Sharing and disseminating data

How disseminating your research data can increase the impact of your research; disseminating through data archives and repositories.

In Australia, the Code for Responsible Conduct of Research suggests that researchers should share data whenever possible.

Thinking about how to share your data with the right people at the right time is an important part of the data planning process. There are a number of reasons you should consider making your data available:

  • The Code for Responsible Conduct of Research encourages you to make your data available to other researchers.
  • Some funding agencies, especially in the UK and the US, will require you to make your data available, and may check your track record of data sharing before awarding further grants.
  • In Australia, the Australian Research Council (ARC) Discovery Projects funding rules encourage researchers to deposit their data in a repository or archive: if you do not intend to deposit data within six months you will have to provide an explanation in the project's Final Report.
  • A similar approach is taken by the National Health and Medical Research Council (NHMRC) Project Grants Funding Policy for research. The NHMRC's position seems likely to strengthen as it is has recently become a signatory to the Joint Statement on Data Sharing of Public Health Research, a commitment by medical research councils around the world to responsible sharing of public health data.

Evidence is emerging that open access to data can increase citation rates. Many studies have shown a correlation between open access to copies of published articles and citation impact, and similar studies are now beginning to be conducted on the sharing of supporting research datasets. One such study    (Piwowar et al, 2007) looked at the citation history of cancer microarray clinical trial publications. The authors found that publicly available data was associated with a 69% increase in citations, independent of    journal impact factor, date of publication, and author country of origin. As another example, a study (Henneken & Accomazzi, 2011) of astronomical science articles with linked data(analysis of more that 7,000 articles over a ten year period), evidenced an increase of 20% more citations compared to articles without these links.

Data in raw and visualised forms can add interest to your publications and conference presentations.

Audiences for your work may be available outside of the research sector. Consider, for example, if your work would be of interest to policymakers, not for profit agencies, the commercial sector or the general public.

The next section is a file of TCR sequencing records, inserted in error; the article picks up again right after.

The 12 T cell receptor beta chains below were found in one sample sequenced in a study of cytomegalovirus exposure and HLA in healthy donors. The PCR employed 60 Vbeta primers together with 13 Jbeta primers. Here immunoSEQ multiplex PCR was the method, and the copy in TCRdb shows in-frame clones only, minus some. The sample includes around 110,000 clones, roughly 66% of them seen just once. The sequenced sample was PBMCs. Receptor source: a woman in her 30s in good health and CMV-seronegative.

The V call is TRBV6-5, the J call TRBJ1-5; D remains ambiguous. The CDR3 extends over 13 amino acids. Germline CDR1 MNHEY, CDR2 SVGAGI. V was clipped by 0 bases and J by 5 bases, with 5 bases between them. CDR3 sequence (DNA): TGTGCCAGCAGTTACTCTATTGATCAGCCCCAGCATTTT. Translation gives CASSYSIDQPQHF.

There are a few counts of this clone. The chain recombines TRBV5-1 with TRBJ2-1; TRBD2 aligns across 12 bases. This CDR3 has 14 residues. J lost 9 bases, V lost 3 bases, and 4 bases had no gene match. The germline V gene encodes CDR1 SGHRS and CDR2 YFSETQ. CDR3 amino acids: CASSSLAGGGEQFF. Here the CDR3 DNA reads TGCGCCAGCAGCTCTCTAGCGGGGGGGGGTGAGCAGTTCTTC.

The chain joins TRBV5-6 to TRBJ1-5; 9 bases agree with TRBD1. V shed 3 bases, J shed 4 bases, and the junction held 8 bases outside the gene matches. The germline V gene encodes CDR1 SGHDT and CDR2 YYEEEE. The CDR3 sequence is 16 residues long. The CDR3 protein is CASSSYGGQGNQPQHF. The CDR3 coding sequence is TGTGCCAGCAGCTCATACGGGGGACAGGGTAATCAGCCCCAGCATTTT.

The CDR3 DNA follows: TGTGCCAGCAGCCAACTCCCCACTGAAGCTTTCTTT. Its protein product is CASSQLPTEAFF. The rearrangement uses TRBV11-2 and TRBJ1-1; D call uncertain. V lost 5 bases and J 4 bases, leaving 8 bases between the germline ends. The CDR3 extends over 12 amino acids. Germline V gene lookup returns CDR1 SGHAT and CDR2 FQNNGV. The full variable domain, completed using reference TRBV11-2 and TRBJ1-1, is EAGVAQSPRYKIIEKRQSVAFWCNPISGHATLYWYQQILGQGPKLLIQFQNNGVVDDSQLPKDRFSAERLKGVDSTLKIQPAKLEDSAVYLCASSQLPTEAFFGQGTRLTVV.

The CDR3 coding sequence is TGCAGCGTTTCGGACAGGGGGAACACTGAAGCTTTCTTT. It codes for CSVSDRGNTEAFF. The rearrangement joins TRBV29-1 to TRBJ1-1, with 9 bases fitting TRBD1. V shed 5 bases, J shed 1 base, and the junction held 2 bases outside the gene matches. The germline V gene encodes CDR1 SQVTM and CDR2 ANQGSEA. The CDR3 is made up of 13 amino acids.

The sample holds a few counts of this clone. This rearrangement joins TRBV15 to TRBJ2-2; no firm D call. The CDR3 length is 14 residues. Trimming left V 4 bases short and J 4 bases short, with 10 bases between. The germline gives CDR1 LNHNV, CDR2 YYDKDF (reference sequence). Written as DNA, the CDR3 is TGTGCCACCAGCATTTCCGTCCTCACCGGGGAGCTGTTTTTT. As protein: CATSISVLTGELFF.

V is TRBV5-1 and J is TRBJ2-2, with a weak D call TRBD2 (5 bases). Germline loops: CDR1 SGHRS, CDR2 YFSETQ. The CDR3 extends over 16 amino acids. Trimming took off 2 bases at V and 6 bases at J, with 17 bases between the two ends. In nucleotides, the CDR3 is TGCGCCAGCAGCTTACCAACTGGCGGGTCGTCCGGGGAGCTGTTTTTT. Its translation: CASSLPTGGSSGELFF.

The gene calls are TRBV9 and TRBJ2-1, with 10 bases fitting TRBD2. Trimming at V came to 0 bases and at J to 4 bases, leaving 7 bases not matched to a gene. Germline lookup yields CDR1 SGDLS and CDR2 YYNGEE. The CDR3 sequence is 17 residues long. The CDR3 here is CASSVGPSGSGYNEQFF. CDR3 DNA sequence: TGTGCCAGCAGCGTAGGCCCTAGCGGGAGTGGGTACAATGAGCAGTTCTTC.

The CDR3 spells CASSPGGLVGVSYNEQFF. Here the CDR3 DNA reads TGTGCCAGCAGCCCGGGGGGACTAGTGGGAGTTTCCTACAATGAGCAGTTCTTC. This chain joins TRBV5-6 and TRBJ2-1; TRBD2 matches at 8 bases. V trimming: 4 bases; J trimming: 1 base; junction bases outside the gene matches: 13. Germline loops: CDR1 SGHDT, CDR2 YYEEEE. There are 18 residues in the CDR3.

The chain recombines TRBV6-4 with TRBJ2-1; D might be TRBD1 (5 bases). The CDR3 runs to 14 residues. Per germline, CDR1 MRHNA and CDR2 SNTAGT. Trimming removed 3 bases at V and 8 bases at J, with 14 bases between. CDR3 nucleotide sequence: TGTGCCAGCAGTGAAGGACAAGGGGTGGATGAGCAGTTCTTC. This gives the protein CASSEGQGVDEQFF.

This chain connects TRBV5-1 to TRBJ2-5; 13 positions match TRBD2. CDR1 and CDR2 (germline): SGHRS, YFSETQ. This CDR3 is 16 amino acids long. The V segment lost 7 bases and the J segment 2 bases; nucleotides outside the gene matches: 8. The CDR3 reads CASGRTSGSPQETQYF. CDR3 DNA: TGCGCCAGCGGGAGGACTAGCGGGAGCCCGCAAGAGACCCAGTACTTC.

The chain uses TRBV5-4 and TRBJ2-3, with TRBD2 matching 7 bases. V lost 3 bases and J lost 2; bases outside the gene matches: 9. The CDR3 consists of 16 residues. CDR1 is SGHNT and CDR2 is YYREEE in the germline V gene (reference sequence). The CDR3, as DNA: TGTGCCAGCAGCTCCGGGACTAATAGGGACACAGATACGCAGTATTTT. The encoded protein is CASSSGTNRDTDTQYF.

Before sharing data during a project or after the project is finished, you need to make sure that you have considered the implications of doing so, in terms of copyright and IP ownership, and ethical requirements like privacy and confidentiality.

Archives and repositories

Depositing data in a repository or archive is one way of ensuring your data can be accessed and cited in the long term, and may be a requirement for funding or publishing your research. Most repositories and archives have requirements that depositors must meet, and you should consider these as part  of data planning.

Approaches to depositing data vary. Some disciplines have a long history of providing open access to data, while in others, access to data has tended to be limited to the researcher or group of researchers who have generated it.

Repositories and archives differ in their requirements depending on the discipline and the types of research data that they are able to accommodate. It is common for repositories and archives to specify some or all of the following:

  • preferred data formats that meet open standards and facilitate long-term access and preservation
  • minimum standards for documentation and metadata, to enhance the discoverability and usability of the data
  • assurances from you, as the depositor, that storing the data and making it available will not infringe upon the copyright or intellectual property of other parties or the privacy and confidentiality of any of the research participants
  • use of licences or agreements to facilitate re-use of the data (e.g. open access, open access following a time-limited embargo, closed access requiring negotiation with the depositor etc).

Identifying a suitable repository for your data and discussing requirements with the repository staff is a valuable part of data planning.

Data repositories hosted at Monash University

Monash.figshare is a collaborative data repository for Monash University researchers and graduate research students.

The key benefits include:

  • Compliance: easy compliance with funder and publisher requirements to make data open